The specter of cord-cutting has finally caught up to American pay TV providers, which have suffered their first net loss of subscribers over a 12-month period, according to an analysis by Leichtman Research Group.
The research firm found that the 13 biggest U.S. cable, satellite and telco TV providers lost about 80,000 subscribers for the 12 months ended March 31, 2013. It’s the first tangible proof that the pay television sector is shrinking.
Previous data has shown year-to-year declines for U.S. pay TV subscribers in specific quarters. But cable and satellite TV are subject to seasonal cycles as customers come and go, and over a full-year period the biz hasn’t declined — until now.
“This marks the first time there has been a net industry-wide subscriber loss over a four-quarter period since LRG began tracking the industry over a decade ago,” the firm said.
Pay TV providers have been hurt by multiple factors, including subscribers opting for cheaper Internet video options like Netflix and free over-the-air TV along with the fact that subscription television is a saturated market, said LRG prexy Bruce Leichtman. In addition, many operators are focusing on retaining high-value customers to drive up revenue at the expense of price-sensitive consumers.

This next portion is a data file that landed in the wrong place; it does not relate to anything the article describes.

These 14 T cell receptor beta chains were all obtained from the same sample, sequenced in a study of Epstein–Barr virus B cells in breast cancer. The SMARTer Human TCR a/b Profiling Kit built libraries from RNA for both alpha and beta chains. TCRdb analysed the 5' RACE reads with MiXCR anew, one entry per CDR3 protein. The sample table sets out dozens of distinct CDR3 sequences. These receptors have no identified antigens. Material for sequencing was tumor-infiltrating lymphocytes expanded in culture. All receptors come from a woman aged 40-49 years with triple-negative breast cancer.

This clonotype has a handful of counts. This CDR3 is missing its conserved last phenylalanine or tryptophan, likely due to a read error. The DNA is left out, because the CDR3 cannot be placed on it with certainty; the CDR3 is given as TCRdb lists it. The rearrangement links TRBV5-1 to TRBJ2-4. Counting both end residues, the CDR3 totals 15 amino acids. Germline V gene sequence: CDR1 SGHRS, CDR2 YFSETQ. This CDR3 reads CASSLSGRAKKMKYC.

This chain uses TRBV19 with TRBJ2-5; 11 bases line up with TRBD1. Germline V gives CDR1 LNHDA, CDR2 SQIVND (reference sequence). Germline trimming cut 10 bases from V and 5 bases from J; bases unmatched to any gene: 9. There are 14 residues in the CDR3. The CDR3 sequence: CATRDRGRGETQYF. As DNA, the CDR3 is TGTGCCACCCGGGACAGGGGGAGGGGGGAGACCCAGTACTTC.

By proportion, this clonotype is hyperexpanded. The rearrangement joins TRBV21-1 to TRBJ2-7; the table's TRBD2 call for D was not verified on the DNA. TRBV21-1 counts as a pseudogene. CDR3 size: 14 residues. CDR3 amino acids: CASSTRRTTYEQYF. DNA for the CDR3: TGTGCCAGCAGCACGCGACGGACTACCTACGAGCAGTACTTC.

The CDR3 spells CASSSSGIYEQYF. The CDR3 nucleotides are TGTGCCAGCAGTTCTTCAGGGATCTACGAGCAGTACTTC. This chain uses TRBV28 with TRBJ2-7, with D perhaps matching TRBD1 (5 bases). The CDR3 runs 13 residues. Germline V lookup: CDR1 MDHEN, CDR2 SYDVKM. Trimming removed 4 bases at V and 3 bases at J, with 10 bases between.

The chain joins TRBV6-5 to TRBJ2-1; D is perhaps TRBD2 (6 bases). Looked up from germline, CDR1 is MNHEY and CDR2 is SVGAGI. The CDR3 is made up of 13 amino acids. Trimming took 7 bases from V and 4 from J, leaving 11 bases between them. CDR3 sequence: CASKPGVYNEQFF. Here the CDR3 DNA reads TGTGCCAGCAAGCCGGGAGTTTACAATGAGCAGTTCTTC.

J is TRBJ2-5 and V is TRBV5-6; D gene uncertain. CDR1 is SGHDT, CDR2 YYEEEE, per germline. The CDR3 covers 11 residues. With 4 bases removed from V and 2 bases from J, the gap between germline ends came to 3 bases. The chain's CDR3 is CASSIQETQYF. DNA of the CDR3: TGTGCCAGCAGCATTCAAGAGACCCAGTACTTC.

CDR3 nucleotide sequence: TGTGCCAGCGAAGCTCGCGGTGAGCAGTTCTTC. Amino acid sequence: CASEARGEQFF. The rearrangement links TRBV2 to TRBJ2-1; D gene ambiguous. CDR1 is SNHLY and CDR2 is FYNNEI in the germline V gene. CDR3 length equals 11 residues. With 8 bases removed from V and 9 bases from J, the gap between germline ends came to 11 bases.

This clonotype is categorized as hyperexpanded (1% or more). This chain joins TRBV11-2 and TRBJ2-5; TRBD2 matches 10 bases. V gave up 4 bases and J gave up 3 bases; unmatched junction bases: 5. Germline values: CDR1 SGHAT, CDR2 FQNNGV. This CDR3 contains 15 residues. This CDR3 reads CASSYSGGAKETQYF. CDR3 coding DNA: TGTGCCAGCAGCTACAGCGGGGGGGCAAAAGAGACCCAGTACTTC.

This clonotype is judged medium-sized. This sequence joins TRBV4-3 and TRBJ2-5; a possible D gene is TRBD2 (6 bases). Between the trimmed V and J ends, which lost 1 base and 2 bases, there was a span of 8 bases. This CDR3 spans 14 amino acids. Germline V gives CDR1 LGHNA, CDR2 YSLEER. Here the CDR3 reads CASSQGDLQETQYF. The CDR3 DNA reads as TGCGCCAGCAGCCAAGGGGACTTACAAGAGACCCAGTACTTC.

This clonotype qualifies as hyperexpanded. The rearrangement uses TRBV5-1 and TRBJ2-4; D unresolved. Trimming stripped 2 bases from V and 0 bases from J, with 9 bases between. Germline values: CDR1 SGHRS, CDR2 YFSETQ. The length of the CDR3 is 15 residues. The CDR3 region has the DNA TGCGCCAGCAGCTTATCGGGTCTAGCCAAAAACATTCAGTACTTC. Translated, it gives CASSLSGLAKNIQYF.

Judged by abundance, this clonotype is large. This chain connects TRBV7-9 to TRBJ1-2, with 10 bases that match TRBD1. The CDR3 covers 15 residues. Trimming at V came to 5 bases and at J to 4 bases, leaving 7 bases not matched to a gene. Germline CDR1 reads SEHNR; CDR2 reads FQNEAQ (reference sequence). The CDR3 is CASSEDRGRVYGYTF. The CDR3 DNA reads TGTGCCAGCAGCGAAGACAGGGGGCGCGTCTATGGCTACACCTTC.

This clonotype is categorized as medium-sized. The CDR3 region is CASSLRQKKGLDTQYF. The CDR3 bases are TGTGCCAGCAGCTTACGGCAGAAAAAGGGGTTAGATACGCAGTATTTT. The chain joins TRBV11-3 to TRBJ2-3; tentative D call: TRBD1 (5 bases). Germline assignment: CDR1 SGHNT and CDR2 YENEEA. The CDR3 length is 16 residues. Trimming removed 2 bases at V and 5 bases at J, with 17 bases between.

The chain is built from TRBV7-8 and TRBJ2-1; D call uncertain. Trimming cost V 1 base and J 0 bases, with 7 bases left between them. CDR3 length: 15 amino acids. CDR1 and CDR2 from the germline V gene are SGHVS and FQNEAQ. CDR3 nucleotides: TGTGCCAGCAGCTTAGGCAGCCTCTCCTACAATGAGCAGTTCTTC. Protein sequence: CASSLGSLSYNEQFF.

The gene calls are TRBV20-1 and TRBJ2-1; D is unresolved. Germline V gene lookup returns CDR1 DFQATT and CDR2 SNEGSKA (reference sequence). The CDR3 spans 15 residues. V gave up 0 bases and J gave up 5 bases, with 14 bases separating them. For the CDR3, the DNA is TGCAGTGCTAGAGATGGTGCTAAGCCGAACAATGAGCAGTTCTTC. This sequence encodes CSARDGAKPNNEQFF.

The 13 pay TV providers, which represent about 94% of the U.S. market, added about 195,000 net additional video subscribers in the first quarter of 2013 — well off a net gain of 445,000 a year prior.
Cable operators were hit the hardest in the previous 12 months, with the nine largest MSOs losing 1.56 million video subscribers between Q1 2012 and Q1 2013. Time Warner Cable alone dropped a whopping 553,000 over that time, and Comcast lost 359,000.
While AT&T and Verizon added 1.32 million over that period, satellite TV providers DirecTV and Dish Network added just 160,000 net subscribers (vs. a gain of 439,000 from first quarter 2011 to Q1 2012).
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